Shifeta engages stakeholders ahead of COP 21

18 Nov 2015 20:20pm
WINDHOEK, 18 NOV (NAMPA) - The Minister of Environment and Tourism is engaging key stakeholders to develop climate change programmes ahead of the Conference of the Parties (COP) 21 Summit, which starts in Paris, France at the end of this month.
Stakeholders include the Ministry of Fisheries and Marine Resources, the Ministry of Agriculture Water and Forestry, University of Namibia and the Polytechnic of Namibia.
In his ministerial statement delivered in the National Assembly (NA) here last Wednesday, Pohamba Shifeta explained that the climate change programmes are aimed at addressing issues such as food and water security, renewable energy, clean transportation technologies, and enhancement of community-based livelihoods activities.
The United Nations COP 21 summit is scheduled to take place from 30 November to 11 December.
Some 120 heads of state are set to convene at the summit, which has as its objective the first-ever universal climate deal to include all of the 195 nations under the umbrella of the UN Framework Convention on Climate Change (UNFCCC).
The summit is expected to produce a deal committing all UN nations to actions against climate change, replacing the Kyoto Protocol that expires on 31 December 2020. The Kyoto Protocol is a UNFCCC agreement signed in 1992 that commits State Parties to reduce the emission of greenhouse gasses by the end of 2020 on the presumption that climate change is caused by man-made carbon dioxide emissions.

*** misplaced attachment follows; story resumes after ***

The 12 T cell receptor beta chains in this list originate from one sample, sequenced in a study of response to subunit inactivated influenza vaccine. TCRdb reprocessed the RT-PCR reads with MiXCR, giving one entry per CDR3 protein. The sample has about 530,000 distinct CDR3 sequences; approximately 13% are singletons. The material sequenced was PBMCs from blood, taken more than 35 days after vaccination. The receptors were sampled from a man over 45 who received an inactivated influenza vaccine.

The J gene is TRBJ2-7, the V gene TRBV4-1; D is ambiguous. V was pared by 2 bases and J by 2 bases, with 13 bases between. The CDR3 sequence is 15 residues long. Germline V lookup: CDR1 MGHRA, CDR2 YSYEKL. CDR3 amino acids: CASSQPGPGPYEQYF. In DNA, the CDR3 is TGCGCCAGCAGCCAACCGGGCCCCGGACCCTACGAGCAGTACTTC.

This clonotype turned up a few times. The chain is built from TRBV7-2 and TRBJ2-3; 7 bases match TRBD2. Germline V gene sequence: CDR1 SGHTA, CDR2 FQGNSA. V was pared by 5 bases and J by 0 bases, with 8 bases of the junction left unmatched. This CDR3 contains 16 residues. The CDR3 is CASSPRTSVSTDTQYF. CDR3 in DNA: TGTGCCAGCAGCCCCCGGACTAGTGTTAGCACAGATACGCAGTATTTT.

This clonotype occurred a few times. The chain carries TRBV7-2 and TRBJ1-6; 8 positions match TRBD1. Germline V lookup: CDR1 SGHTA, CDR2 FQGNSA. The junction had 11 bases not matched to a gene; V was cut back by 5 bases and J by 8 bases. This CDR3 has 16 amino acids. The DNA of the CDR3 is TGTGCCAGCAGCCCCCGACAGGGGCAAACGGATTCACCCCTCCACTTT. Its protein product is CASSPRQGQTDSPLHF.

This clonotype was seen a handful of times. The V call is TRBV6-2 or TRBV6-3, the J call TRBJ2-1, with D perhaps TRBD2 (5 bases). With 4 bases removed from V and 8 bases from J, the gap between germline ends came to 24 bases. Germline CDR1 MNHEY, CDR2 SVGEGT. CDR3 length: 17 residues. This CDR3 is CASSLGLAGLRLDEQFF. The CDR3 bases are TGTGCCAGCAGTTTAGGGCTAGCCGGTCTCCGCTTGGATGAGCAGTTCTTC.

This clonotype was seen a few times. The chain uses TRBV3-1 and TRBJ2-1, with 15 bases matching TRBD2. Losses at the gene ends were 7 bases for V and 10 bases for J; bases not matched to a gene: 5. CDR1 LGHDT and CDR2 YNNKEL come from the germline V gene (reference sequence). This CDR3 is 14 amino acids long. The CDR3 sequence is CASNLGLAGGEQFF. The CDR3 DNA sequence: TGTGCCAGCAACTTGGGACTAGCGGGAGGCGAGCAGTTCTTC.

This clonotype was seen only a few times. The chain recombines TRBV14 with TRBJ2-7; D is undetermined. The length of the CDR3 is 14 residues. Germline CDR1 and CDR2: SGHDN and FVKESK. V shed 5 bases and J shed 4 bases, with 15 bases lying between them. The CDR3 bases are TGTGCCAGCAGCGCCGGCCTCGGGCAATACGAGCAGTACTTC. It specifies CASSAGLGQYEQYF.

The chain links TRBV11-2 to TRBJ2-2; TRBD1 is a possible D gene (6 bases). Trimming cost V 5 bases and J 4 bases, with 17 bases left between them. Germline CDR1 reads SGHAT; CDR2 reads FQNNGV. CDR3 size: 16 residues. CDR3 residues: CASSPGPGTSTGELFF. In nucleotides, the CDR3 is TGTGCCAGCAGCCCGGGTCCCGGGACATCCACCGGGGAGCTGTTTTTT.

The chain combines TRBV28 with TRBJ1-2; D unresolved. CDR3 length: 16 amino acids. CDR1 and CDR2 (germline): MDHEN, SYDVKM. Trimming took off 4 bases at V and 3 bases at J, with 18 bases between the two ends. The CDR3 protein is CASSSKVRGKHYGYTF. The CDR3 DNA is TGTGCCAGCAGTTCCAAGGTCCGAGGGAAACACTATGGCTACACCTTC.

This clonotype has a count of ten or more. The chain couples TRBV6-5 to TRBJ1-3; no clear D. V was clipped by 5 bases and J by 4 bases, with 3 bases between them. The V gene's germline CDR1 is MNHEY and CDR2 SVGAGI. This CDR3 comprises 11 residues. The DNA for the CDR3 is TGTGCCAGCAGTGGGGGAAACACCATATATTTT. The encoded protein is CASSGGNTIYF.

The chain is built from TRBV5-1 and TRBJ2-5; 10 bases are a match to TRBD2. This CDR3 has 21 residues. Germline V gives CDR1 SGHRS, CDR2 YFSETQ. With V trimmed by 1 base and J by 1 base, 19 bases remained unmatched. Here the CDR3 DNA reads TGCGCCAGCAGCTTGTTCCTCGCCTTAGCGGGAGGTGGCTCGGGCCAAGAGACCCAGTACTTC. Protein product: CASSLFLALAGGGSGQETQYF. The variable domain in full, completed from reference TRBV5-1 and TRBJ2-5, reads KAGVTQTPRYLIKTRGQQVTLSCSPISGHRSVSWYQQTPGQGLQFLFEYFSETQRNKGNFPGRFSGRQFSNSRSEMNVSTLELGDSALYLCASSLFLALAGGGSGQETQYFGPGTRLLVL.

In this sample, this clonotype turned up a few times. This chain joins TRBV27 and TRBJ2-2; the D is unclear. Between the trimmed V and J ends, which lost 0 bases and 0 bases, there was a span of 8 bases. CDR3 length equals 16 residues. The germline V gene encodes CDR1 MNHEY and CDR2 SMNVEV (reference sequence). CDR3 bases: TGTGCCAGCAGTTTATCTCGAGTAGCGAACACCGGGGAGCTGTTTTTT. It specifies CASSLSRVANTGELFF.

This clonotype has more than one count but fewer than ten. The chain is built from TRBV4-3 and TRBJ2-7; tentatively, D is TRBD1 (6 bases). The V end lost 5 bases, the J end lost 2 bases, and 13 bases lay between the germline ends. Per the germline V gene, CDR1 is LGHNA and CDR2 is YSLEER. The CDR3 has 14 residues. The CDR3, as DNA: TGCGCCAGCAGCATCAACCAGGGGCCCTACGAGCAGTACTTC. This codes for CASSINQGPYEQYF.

Shifeta said the COP 21 conference is expected to come up with a new legally binding global climate change agreement which requires all parties to the UNFCCC to make commitments or comparable efforts to reduce greenhouse gas emissions in order to stabilise global warming.
The new treaty will enter into force on 01 January 2021.
The minister said the COP 21 negotiations will focus on two major goals agreed to at COP 16 in 2010.
The first goal is to limit the global average temperature to below two degrees celsius. The second goal is to establish a Green Climate Fund (GCF) which was founded as a mechanism to assist developing countries in adaptation and mitigation practices to counter climate change and capitalise it with US.Dollars 100 billion per year by 2020 and keep capitalising it annually from 2021 with the same amount or more.
The GCF was established by the UN to help poor countries tackle climate change. It is hoped that the US.Dollars 100 billion mobilised per year for the GCF will be one of the main channels of aid for developing nations.
One of the major issues ahead of the summit is disputes over financial assistance for poor countries to help them cut emissions and deal with the effects of climate change.
The African continent is one of the hardest hit by climate change and also the continent least able to cope.
Namibia's Environmental Commissioner, Theofilus Nghitila recently told Nampa that Namibia would like to invite investments in the renewable energy sector from developed nations during the summit.
“So far, there are good indications from various countries that want to partner with Namibia regarding that. Maybe we will sign agreements there. There are quite a lot of things happening at the moment. Some developed countries have showed some interest,” he said.
Nghitila said human activity is overloading the atmosphere with carbon dioxide and other global warming emissions, subsequently trapping heat that drives up the planet’s temperature, and creates significant and harmful impacts on the people’s health, the environment, and climate. Renewable energy in turn provides substantial benefits for the climate, health, and the economy, he said.
He further noted that there are willing partners that want to come on board and have discussions with Namibia in terms of the country’s abundant renewable sources, like solar and wind.